DCSIMG

100 Weeks of Scotland: Natural Scottish landscapes

A footbridge over the River Garry. Picture: Alan McCredie

A footbridge over the River Garry. Picture: Alan McCredie


  • by ALAN McCREDIE
 

The photography I feel most comfortable with is portraiture and urban landscape. It’s the type of photography I seem to do most of and it is the photography I enjoy best of all.

I don’t really consider myself particularly good at traditional landscape photography, as the time and effort involved always seem far to daunting to me.

I love looking at other photographers landscape work and am always in awe of it – I know how difficult it is to get some of the images they end up with and the dedication they show to getting the perfect shot is wonderful.

So you will have to forgive me over the next few weeks as I will be making an attempt at some landscape photography as, looking over what I have covered so far in this project, it is an area that is probably a little under-represented.

The first image this week is a shot from the Ballachulish bridge, looking east toward Glencoe as dusk, or the gloaming, approached. Sometimes the landscape really does help you out as a photographer, and in this case it did me a very big favour.

Image two is another view from a bridge, this time looking north from the bridge over the River Garry a few miles north of Pitlochry. The colours in trees as they change to their autumn glory was wonderful. The little footbridge in the centre is what makes the image for me. It looks like it could be in the jungles of Borneo, not rural Perthshire.

My favourite image of the week is the third photograph. This was taken somewhere along the road between Killiecrankie and Tummel Bridge, and the darkness and presence of the trees as the encroach upon the picnicker made me feel very uneasy. Too much like Twin Peaks, too much like The Blair Witch Project.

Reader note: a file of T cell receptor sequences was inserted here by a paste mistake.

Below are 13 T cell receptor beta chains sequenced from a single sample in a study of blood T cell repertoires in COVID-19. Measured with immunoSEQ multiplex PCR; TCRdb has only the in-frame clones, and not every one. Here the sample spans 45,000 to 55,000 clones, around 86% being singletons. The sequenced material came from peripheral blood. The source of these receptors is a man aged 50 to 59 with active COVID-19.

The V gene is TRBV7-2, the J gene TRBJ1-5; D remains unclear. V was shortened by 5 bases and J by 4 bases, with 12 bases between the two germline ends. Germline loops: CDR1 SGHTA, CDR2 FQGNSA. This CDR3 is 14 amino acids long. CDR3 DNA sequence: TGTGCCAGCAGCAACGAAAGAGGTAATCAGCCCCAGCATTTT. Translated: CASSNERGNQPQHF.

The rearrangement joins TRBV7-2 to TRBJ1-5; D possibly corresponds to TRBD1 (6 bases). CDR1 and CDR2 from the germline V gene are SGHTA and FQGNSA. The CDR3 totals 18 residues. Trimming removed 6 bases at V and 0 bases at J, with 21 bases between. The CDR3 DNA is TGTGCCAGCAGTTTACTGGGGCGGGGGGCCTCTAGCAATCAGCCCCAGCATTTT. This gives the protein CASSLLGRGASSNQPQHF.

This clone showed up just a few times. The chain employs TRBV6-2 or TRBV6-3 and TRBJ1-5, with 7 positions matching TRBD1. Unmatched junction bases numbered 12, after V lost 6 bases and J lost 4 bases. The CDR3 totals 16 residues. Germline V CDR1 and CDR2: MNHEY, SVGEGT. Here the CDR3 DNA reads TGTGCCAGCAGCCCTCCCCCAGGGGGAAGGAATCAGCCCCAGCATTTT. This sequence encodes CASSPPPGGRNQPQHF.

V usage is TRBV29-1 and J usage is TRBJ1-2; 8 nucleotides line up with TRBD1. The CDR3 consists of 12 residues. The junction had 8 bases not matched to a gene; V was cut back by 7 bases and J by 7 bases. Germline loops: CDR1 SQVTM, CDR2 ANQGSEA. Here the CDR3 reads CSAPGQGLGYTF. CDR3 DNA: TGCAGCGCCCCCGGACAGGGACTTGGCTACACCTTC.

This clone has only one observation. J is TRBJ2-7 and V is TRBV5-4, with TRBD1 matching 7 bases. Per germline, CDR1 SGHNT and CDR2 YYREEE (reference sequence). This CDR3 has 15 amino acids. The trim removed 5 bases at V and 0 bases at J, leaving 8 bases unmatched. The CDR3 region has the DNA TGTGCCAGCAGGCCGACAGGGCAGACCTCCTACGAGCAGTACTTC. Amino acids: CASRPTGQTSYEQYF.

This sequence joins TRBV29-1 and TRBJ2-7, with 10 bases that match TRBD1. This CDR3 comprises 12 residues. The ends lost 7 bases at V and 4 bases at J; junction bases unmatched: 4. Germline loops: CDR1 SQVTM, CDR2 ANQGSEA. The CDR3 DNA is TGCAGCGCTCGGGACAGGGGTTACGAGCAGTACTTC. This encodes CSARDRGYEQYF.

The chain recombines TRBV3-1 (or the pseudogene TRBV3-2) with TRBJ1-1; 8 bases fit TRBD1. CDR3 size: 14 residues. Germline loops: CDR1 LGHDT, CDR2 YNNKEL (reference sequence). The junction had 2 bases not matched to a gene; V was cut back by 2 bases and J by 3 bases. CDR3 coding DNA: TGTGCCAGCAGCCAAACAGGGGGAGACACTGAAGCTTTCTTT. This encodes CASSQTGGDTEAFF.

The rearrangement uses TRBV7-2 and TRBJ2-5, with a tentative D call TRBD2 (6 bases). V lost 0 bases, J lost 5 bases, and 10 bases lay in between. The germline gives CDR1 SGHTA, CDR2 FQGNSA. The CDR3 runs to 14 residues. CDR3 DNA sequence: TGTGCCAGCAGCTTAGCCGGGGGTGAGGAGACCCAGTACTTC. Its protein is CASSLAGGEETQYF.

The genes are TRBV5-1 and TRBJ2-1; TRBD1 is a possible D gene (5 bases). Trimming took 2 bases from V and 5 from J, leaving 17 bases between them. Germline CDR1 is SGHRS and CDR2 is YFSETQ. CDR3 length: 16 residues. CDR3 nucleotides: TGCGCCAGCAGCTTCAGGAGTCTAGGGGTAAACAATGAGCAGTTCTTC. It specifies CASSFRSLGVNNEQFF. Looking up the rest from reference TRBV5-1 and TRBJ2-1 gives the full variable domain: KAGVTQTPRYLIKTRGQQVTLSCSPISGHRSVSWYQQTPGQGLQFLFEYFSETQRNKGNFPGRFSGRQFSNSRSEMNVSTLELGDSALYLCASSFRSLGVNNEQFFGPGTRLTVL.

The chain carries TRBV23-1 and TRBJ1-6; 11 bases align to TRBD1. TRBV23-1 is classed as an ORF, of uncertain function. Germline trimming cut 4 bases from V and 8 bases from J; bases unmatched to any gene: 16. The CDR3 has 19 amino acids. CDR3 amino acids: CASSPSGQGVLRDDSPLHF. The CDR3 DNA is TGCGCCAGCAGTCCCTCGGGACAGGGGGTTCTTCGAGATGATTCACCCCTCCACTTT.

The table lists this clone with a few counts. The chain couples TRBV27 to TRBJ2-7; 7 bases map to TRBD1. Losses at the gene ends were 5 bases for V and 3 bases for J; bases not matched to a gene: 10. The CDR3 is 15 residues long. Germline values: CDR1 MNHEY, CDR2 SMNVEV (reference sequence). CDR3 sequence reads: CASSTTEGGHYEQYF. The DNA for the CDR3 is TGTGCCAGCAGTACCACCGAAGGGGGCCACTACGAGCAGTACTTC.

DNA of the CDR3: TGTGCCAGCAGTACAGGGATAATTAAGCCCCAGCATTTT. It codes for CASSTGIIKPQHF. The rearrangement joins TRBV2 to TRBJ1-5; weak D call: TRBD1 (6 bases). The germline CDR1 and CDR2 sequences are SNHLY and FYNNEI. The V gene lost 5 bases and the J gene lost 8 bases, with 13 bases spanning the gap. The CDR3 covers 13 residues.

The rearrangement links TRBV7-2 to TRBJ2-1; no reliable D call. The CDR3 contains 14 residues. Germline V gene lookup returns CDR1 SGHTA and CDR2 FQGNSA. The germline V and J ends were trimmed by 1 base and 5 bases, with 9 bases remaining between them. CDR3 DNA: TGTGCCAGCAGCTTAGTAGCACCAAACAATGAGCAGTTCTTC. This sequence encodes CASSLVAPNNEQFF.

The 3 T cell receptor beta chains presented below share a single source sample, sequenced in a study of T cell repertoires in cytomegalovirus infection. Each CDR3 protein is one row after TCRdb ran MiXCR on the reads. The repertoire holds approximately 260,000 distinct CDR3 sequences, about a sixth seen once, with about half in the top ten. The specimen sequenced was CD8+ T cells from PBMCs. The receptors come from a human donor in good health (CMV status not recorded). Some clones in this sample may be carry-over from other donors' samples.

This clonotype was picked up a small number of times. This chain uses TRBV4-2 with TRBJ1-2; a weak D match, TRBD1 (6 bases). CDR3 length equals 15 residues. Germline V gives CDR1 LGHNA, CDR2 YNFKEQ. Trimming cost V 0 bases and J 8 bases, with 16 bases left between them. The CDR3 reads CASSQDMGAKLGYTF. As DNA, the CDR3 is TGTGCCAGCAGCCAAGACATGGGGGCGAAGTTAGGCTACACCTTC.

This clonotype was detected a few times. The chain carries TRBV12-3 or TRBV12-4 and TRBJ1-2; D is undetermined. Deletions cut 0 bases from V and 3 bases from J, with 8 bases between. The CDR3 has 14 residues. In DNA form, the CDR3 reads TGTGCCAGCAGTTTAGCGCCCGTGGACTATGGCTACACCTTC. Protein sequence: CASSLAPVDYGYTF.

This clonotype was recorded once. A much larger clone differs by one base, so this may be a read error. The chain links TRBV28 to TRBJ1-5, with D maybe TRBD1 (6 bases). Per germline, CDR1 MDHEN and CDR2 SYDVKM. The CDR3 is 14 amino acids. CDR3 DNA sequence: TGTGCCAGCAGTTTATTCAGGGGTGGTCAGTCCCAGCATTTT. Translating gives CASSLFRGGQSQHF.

Finally this week a very lucky shot. Sometimes you plan and plot and research to get an image, and sometimes you take the dog for a walk in the park and there suddenly is a steam train dangling from a crane. The locomotive was being positioned onto tracks in Pittencrieff Park, Dunfermline. Two minutes either way and I would have missed the image – which instantly makes me think: ‘what on earth have I missed at other times?’ A rhinestoned Tony Blackburn fleeing in a powerboat chase from a mob of angry Wombles?

Don’t think about it – that way lies madness…

• Alan McCredie began the ‘100 weeks of Scotland’ website in October last year, and it will conclude in Autumn 2014. McCredie’s goal is to chronicle two years of Scottish life in the run-up to the independence referendum.

McCredie says ‘one hundred weeks...’ is intended to show all sides of the country over the next two years. On the site, he says: “Whatever the result of the vote Scotland will be a different country afterward. These images will show a snapshot of the country in the run up to the referendum.

“The photos will be of all aspects of Scottish culture - politics, art, social issues, sport and anything else that catches the eye.”

Watch our slideshow of some of the photos from ‘one hundred weeks of scotland’ above, and follow the project at www.100weeksofscotland.com. You can also follow Alan on Twitter.

All pictures (c) Alan McCredie/100 weeks of Scotland

 

Comments

 
 

Back to the top of the page